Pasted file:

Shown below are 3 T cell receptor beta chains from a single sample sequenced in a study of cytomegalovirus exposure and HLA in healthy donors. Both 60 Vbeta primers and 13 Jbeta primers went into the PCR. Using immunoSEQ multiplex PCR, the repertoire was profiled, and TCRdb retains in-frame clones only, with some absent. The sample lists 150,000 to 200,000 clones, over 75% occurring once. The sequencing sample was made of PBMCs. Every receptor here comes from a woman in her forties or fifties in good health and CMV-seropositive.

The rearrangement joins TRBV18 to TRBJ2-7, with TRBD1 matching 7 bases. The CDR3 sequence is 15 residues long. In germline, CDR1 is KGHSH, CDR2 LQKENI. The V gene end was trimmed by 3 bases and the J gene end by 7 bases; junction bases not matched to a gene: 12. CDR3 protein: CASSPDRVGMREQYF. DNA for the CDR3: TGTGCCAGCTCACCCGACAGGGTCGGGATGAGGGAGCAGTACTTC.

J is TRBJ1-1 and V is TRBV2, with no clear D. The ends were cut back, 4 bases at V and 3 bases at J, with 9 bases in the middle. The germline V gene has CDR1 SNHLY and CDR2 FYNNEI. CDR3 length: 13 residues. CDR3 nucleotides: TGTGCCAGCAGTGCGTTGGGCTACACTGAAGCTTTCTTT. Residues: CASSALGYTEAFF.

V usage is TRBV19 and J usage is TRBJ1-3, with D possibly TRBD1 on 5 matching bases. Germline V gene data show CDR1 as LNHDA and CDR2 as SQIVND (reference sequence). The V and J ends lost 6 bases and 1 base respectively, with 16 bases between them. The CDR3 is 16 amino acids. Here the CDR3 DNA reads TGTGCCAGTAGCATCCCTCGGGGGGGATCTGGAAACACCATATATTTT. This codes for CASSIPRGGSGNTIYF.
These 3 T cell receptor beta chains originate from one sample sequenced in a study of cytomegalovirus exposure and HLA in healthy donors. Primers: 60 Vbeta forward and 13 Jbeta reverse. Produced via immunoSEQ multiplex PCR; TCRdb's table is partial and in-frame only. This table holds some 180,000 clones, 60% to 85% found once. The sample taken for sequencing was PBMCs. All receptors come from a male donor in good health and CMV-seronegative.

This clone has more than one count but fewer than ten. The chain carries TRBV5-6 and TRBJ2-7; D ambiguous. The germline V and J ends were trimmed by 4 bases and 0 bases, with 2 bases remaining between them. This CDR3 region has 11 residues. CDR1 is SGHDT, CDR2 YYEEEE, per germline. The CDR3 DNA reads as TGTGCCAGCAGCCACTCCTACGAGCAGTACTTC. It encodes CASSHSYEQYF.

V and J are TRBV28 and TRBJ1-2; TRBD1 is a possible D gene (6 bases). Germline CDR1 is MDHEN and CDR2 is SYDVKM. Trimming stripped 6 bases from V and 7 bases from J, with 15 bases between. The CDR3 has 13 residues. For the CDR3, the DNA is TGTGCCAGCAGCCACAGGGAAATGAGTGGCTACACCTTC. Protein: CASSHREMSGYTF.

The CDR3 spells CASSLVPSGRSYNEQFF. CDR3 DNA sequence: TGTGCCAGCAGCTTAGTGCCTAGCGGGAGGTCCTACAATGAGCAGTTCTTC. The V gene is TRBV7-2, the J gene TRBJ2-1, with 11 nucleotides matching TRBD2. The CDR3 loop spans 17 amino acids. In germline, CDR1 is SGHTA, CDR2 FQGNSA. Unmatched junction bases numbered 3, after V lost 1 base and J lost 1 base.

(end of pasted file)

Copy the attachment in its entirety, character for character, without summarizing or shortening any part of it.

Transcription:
Shown below are 3 T cell receptor beta chains from a single sample sequenced in a study of cytomegalovirus exposure and HLA in healthy donors. Both 60 Vbeta primers and 13 Jbeta primers went into the PCR. Using immunoSEQ multiplex PCR, the repertoire was profiled, and TCRdb retains in-frame clones only, with some absent. The sample lists 150,000 to 200,000 clones, over 75% occurring once. The sequencing sample was made of PBMCs. Every receptor here comes from a woman in her forties or fifties in good health and CMV-seropositive.

The rearrangement joins TRBV18 to TRBJ2-7, with TRBD1 matching 7 bases. The CDR3 sequence is 15 residues long. In germline, CDR1 is KGHSH, CDR2 LQKENI. The V gene end was trimmed by 3 bases and the J gene end by 7 bases; junction bases not matched to a gene: 12. CDR3 protein: CASSPDRVGMREQYF. DNA for the CDR3: TGTGCCAGCTCACCCGACAGGGTCGGGATGAGGGAGCAGTACTTC.

J is TRBJ1-1 and V is TRBV2, with no clear D. The ends were cut back, 4 bases at V and 3 bases at J, with 9 bases in the middle. The germline V gene has CDR1 SNHLY and CDR2 FYNNEI. CDR3 length: 13 residues. CDR3 nucleotides: TGTGCCAGCAGTGCGTTGGGCTACACTGAAGCTTTCTTT. Residues: CASSALGYTEAFF.

V usage is TRBV19 and J usage is TRBJ1-3, with D possibly TRBD1 on 5 matching bases. Germline V gene data show CDR1 as LNHDA and CDR2 as SQIVND (reference sequence). The V and J ends lost 6 bases and 1 base respectively, with 16 bases between them. The CDR3 is 16 amino acids. Here the CDR3 DNA reads TGTGCCAGTAGCATCCCTCGGGGGGGATCTGGAAACACCATATATTTT. This codes for CASSIPRGGSGNTIYF.
These 3 T cell receptor beta chains originate from one sample sequenced in a study of cytomegalovirus exposure and HLA in healthy donors. Primers: 60 Vbeta forward and 13 Jbeta reverse. Produced via immunoSEQ multiplex PCR; TCRdb's table is partial and in-frame only. This table holds some 180,000 clones, 60% to 85% found once. The sample taken for sequencing was PBMCs. All receptors come from a male donor in good health and CMV-seronegative.

This clone has more than one count but fewer than ten. The chain carries TRBV5-6 and TRBJ2-7; D ambiguous. The germline V and J ends were trimmed by 4 bases and 0 bases, with 2 bases remaining between them. This CDR3 region has 11 residues. CDR1 is SGHDT, CDR2 YYEEEE, per germline. The CDR3 DNA reads as TGTGCCAGCAGCCACTCCTACGAGCAGTACTTC. It encodes CASSHSYEQYF.

V and J are TRBV28 and TRBJ1-2; TRBD1 is a possible D gene (6 bases). Germline CDR1 is MDHEN and CDR2 is SYDVKM. Trimming stripped 6 bases from V and 7 bases from J, with 15 bases between. The CDR3 has 13 residues. For the CDR3, the DNA is TGTGCCAGCAGCCACAGGGAAATGAGTGGCTACACCTTC. Protein: CASSHREMSGYTF.

The CDR3 spells CASSLVPSGRSYNEQFF. CDR3 DNA sequence: TGTGCCAGCAGCTTAGTGCCTAGCGGGAGGTCCTACAATGAGCAGTTCTTC. The V gene is TRBV7-2, the J gene TRBJ2-1, with 11 nucleotides matching TRBD2. The CDR3 loop spans 17 amino acids. In germline, CDR1 is SGHTA, CDR2 FQGNSA. Unmatched junction bases numbered 3, after V lost 1 base and J lost 1 base.